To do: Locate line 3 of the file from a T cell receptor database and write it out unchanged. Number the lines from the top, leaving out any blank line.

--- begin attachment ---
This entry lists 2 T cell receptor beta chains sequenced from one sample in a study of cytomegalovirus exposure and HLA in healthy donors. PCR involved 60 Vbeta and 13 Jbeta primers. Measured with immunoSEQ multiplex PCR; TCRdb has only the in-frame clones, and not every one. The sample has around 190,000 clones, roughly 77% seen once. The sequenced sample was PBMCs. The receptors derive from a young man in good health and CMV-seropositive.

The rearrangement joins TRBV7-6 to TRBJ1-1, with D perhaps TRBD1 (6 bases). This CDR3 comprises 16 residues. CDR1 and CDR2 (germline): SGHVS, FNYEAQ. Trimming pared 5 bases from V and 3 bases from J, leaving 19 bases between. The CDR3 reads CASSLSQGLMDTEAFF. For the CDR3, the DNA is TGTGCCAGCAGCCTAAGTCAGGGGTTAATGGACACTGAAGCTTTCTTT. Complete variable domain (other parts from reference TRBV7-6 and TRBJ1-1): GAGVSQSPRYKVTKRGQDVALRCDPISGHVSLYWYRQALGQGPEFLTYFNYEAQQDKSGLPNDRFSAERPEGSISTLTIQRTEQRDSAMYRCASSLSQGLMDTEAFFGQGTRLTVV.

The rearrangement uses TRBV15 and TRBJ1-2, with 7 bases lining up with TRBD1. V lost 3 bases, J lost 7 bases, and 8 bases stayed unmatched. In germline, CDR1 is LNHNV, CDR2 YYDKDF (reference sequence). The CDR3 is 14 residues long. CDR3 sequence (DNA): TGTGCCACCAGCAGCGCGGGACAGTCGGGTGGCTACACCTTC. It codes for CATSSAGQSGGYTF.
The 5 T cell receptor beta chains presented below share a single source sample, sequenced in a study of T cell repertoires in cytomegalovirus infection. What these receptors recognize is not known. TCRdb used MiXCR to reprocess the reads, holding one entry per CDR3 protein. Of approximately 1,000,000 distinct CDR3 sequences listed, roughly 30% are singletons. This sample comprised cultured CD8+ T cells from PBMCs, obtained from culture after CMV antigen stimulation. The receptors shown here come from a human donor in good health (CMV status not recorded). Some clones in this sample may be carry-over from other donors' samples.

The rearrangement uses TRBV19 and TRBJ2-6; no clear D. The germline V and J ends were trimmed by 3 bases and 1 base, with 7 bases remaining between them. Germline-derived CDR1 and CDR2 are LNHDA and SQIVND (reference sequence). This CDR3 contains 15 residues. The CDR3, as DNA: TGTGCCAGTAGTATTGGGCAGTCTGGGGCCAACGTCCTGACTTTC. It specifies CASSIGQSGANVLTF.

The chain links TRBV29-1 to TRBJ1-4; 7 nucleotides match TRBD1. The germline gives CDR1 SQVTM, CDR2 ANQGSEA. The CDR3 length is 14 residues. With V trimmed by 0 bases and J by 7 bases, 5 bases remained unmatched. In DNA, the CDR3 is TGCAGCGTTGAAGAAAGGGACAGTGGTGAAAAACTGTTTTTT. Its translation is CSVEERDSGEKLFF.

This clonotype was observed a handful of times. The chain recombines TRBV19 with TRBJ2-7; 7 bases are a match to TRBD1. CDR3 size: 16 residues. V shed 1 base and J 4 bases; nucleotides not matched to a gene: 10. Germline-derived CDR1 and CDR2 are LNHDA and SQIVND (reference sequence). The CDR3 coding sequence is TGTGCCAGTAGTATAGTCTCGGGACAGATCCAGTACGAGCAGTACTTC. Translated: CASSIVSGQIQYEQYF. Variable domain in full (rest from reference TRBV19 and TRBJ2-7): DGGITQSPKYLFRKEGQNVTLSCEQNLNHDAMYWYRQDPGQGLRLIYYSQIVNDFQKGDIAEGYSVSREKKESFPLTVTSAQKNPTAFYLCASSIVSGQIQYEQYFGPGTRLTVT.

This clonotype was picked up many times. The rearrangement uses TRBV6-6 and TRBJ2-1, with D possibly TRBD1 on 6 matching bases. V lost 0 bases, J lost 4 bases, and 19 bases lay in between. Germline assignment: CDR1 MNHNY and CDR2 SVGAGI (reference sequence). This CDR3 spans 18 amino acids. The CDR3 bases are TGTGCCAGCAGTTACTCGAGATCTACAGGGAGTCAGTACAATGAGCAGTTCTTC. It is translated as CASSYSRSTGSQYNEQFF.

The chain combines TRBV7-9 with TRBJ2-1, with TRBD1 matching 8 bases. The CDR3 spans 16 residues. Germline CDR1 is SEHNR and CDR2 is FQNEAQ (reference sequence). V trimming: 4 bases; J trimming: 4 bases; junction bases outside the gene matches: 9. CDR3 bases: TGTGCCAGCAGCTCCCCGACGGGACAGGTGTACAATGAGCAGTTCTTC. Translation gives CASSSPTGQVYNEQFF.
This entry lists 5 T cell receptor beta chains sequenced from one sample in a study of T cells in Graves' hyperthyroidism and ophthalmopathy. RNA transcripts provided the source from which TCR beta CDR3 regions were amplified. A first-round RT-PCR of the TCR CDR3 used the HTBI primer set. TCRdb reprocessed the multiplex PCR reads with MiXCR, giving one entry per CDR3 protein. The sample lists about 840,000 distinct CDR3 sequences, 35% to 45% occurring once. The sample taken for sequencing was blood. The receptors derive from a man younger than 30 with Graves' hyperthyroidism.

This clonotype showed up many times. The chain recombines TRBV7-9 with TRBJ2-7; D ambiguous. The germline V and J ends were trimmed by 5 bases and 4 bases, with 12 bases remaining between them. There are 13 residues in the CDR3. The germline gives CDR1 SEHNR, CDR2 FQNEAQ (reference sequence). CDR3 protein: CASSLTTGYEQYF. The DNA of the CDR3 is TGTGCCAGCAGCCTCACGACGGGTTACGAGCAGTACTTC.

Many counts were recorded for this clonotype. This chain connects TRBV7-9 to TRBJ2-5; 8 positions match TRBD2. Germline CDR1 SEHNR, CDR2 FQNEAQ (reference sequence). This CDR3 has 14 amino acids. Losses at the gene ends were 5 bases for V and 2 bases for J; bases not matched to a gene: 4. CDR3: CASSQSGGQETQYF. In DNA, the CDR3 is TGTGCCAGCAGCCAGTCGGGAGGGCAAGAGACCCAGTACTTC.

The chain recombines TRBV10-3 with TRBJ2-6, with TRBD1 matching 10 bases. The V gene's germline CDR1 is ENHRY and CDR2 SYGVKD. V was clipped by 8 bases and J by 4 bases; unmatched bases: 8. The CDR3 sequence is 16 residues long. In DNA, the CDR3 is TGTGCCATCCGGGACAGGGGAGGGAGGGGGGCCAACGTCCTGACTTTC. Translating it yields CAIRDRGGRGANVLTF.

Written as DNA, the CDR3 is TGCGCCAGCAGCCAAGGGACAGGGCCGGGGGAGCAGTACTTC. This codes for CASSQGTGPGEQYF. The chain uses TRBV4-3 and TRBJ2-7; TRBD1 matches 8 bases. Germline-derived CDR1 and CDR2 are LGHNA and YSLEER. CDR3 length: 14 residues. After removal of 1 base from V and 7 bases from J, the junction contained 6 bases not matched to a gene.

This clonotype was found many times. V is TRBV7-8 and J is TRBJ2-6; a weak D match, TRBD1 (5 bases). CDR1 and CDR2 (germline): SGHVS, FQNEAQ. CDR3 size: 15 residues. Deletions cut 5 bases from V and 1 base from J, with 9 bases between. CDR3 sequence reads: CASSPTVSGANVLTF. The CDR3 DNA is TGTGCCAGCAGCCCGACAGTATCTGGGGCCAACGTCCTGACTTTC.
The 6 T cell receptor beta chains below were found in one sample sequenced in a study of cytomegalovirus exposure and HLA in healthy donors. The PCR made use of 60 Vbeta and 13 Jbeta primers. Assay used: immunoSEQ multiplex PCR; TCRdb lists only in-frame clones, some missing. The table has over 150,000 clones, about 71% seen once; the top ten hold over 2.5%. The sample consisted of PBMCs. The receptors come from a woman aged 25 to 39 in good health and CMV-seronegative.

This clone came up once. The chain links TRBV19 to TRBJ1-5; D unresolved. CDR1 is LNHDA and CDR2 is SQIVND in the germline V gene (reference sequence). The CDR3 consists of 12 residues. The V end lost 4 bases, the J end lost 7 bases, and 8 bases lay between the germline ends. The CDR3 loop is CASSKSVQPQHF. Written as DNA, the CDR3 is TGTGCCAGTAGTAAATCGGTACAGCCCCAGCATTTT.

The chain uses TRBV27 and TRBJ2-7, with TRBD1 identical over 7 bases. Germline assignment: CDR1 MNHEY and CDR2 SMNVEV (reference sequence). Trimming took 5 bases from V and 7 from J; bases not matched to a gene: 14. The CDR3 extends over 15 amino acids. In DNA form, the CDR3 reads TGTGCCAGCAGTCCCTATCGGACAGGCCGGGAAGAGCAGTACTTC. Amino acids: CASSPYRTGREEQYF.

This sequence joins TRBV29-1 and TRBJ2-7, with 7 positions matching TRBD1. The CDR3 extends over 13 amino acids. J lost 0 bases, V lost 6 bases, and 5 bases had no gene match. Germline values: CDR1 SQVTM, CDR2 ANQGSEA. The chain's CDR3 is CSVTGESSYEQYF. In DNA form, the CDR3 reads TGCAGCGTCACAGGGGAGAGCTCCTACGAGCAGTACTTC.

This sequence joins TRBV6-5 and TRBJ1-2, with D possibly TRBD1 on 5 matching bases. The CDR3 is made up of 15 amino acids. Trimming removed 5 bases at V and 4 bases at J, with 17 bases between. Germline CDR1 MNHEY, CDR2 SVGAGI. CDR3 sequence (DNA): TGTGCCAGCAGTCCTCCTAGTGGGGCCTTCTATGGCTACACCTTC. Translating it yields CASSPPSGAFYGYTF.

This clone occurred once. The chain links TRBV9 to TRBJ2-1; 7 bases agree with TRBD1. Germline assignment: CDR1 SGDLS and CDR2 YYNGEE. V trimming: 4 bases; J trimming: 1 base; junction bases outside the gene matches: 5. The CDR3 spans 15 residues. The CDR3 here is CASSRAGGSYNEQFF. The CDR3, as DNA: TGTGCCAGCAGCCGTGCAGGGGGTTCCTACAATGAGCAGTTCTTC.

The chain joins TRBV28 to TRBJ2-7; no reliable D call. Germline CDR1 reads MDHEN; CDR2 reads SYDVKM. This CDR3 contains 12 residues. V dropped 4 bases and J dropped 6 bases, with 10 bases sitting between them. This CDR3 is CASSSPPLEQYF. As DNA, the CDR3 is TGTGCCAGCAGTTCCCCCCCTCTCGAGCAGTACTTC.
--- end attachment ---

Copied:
The rearrangement uses TRBV15 and TRBJ1-2, with 7 bases lining up with TRBD1. V lost 3 bases, J lost 7 bases, and 8 bases stayed unmatched. In germline, CDR1 is LNHNV, CDR2 YYDKDF (reference sequence). The CDR3 is 14 residues long. CDR3 sequence (DNA): TGTGCCACCAGCAGCGCGGGACAGTCGGGTGGCTACACCTTC. It codes for CATSSAGQSGGYTF.